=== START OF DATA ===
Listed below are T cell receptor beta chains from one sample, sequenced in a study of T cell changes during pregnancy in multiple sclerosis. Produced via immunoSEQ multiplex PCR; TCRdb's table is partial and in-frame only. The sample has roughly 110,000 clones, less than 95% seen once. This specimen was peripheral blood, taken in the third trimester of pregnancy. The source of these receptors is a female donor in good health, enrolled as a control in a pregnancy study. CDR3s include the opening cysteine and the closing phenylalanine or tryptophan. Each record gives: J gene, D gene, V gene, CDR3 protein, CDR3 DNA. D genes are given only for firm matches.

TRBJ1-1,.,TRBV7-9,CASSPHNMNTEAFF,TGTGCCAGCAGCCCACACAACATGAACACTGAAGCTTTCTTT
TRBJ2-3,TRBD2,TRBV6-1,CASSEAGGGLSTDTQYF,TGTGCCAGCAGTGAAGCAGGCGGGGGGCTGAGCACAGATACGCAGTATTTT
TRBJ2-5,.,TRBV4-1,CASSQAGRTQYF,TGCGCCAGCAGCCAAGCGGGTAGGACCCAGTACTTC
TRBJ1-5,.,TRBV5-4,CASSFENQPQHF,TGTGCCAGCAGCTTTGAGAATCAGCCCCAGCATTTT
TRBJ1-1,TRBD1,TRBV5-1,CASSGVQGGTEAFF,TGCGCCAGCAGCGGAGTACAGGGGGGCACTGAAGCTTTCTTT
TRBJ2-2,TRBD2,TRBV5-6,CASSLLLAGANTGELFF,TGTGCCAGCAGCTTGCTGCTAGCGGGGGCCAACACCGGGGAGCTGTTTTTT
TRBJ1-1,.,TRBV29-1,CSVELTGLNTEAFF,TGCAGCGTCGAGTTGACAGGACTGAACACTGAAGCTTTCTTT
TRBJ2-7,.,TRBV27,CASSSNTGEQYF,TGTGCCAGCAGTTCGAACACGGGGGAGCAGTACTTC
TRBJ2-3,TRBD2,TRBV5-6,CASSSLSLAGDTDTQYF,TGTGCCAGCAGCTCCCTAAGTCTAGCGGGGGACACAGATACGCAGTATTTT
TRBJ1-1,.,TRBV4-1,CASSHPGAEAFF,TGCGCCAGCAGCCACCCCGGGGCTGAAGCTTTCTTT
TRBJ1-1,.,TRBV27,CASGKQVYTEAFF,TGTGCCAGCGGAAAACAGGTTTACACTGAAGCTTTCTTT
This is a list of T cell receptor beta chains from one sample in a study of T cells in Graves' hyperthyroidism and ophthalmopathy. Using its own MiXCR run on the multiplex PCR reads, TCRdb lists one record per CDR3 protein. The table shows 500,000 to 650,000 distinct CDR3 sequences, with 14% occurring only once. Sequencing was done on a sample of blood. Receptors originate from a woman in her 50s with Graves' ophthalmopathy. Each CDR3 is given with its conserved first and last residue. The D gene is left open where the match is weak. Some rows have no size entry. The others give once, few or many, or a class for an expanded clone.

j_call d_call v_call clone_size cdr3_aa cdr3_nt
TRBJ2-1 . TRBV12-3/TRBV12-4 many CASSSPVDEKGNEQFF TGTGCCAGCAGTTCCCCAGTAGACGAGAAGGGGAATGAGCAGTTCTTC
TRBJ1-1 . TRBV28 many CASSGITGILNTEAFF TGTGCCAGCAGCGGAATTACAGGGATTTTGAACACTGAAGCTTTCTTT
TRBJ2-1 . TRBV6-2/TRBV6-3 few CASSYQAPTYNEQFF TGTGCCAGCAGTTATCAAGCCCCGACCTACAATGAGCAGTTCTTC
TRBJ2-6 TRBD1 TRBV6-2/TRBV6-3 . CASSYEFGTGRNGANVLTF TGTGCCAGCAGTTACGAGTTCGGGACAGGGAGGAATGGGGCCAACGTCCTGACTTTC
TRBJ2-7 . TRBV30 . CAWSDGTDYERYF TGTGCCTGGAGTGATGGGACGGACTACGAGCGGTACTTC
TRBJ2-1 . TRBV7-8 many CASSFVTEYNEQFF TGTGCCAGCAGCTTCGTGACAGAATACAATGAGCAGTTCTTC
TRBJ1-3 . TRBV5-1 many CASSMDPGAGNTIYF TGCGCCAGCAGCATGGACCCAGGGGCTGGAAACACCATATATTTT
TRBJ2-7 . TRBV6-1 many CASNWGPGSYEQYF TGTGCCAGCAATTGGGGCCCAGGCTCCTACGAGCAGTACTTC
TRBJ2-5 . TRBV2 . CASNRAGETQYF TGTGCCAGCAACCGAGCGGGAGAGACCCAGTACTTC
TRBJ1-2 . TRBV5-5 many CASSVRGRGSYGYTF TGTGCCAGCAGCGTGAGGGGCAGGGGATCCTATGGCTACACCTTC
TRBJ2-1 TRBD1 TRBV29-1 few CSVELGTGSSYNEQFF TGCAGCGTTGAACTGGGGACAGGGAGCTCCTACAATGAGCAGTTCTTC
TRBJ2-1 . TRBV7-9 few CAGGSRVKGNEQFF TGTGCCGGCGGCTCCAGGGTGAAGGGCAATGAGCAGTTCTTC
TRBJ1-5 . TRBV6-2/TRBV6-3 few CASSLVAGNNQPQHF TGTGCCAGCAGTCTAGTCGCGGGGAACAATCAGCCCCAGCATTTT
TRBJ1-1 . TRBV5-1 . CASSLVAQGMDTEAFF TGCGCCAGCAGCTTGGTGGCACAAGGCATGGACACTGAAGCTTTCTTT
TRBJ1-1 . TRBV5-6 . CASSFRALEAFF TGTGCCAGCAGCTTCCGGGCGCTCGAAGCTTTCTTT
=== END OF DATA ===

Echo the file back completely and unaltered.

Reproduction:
Listed below are T cell receptor beta chains from one sample, sequenced in a study of T cell changes during pregnancy in multiple sclerosis. Produced via immunoSEQ multiplex PCR; TCRdb's table is partial and in-frame only. The sample has roughly 110,000 clones, less than 95% seen once. This specimen was peripheral blood, taken in the third trimester of pregnancy. The source of these receptors is a female donor in good health, enrolled as a control in a pregnancy study. CDR3s include the opening cysteine and the closing phenylalanine or tryptophan. Each record gives: J gene, D gene, V gene, CDR3 protein, CDR3 DNA. D genes are given only for firm matches.

TRBJ1-1,.,TRBV7-9,CASSPHNMNTEAFF,TGTGCCAGCAGCCCACACAACATGAACACTGAAGCTTTCTTT
TRBJ2-3,TRBD2,TRBV6-1,CASSEAGGGLSTDTQYF,TGTGCCAGCAGTGAAGCAGGCGGGGGGCTGAGCACAGATACGCAGTATTTT
TRBJ2-5,.,TRBV4-1,CASSQAGRTQYF,TGCGCCAGCAGCCAAGCGGGTAGGACCCAGTACTTC
TRBJ1-5,.,TRBV5-4,CASSFENQPQHF,TGTGCCAGCAGCTTTGAGAATCAGCCCCAGCATTTT
TRBJ1-1,TRBD1,TRBV5-1,CASSGVQGGTEAFF,TGCGCCAGCAGCGGAGTACAGGGGGGCACTGAAGCTTTCTTT
TRBJ2-2,TRBD2,TRBV5-6,CASSLLLAGANTGELFF,TGTGCCAGCAGCTTGCTGCTAGCGGGGGCCAACACCGGGGAGCTGTTTTTT
TRBJ1-1,.,TRBV29-1,CSVELTGLNTEAFF,TGCAGCGTCGAGTTGACAGGACTGAACACTGAAGCTTTCTTT
TRBJ2-7,.,TRBV27,CASSSNTGEQYF,TGTGCCAGCAGTTCGAACACGGGGGAGCAGTACTTC
TRBJ2-3,TRBD2,TRBV5-6,CASSSLSLAGDTDTQYF,TGTGCCAGCAGCTCCCTAAGTCTAGCGGGGGACACAGATACGCAGTATTTT
TRBJ1-1,.,TRBV4-1,CASSHPGAEAFF,TGCGCCAGCAGCCACCCCGGGGCTGAAGCTTTCTTT
TRBJ1-1,.,TRBV27,CASGKQVYTEAFF,TGTGCCAGCGGAAAACAGGTTTACACTGAAGCTTTCTTT
This is a list of T cell receptor beta chains from one sample in a study of T cells in Graves' hyperthyroidism and ophthalmopathy. Using its own MiXCR run on the multiplex PCR reads, TCRdb lists one record per CDR3 protein. The table shows 500,000 to 650,000 distinct CDR3 sequences, with 14% occurring only once. Sequencing was done on a sample of blood. Receptors originate from a woman in her 50s with Graves' ophthalmopathy. Each CDR3 is given with its conserved first and last residue. The D gene is left open where the match is weak. Some rows have no size entry. The others give once, few or many, or a class for an expanded clone.

j_call d_call v_call clone_size cdr3_aa cdr3_nt
TRBJ2-1 . TRBV12-3/TRBV12-4 many CASSSPVDEKGNEQFF TGTGCCAGCAGTTCCCCAGTAGACGAGAAGGGGAATGAGCAGTTCTTC
TRBJ1-1 . TRBV28 many CASSGITGILNTEAFF TGTGCCAGCAGCGGAATTACAGGGATTTTGAACACTGAAGCTTTCTTT
TRBJ2-1 . TRBV6-2/TRBV6-3 few CASSYQAPTYNEQFF TGTGCCAGCAGTTATCAAGCCCCGACCTACAATGAGCAGTTCTTC
TRBJ2-6 TRBD1 TRBV6-2/TRBV6-3 . CASSYEFGTGRNGANVLTF TGTGCCAGCAGTTACGAGTTCGGGACAGGGAGGAATGGGGCCAACGTCCTGACTTTC
TRBJ2-7 . TRBV30 . CAWSDGTDYERYF TGTGCCTGGAGTGATGGGACGGACTACGAGCGGTACTTC
TRBJ2-1 . TRBV7-8 many CASSFVTEYNEQFF TGTGCCAGCAGCTTCGTGACAGAATACAATGAGCAGTTCTTC
TRBJ1-3 . TRBV5-1 many CASSMDPGAGNTIYF TGCGCCAGCAGCATGGACCCAGGGGCTGGAAACACCATATATTTT
TRBJ2-7 . TRBV6-1 many CASNWGPGSYEQYF TGTGCCAGCAATTGGGGCCCAGGCTCCTACGAGCAGTACTTC
TRBJ2-5 . TRBV2 . CASNRAGETQYF TGTGCCAGCAACCGAGCGGGAGAGACCCAGTACTTC
TRBJ1-2 . TRBV5-5 many CASSVRGRGSYGYTF TGTGCCAGCAGCGTGAGGGGCAGGGGATCCTATGGCTACACCTTC
TRBJ2-1 TRBD1 TRBV29-1 few CSVELGTGSSYNEQFF TGCAGCGTTGAACTGGGGACAGGGAGCTCCTACAATGAGCAGTTCTTC
TRBJ2-1 . TRBV7-9 few CAGGSRVKGNEQFF TGTGCCGGCGGCTCCAGGGTGAAGGGCAATGAGCAGTTCTTC
TRBJ1-5 . TRBV6-2/TRBV6-3 few CASSLVAGNNQPQHF TGTGCCAGCAGTCTAGTCGCGGGGAACAATCAGCCCCAGCATTTT
TRBJ1-1 . TRBV5-1 . CASSLVAQGMDTEAFF TGCGCCAGCAGCTTGGTGGCACAAGGCATGGACACTGAAGCTTTCTTT
TRBJ1-1 . TRBV5-6 . CASSFRALEAFF TGTGCCAGCAGCTTCCGGGCGCTCGAAGCTTTCTTT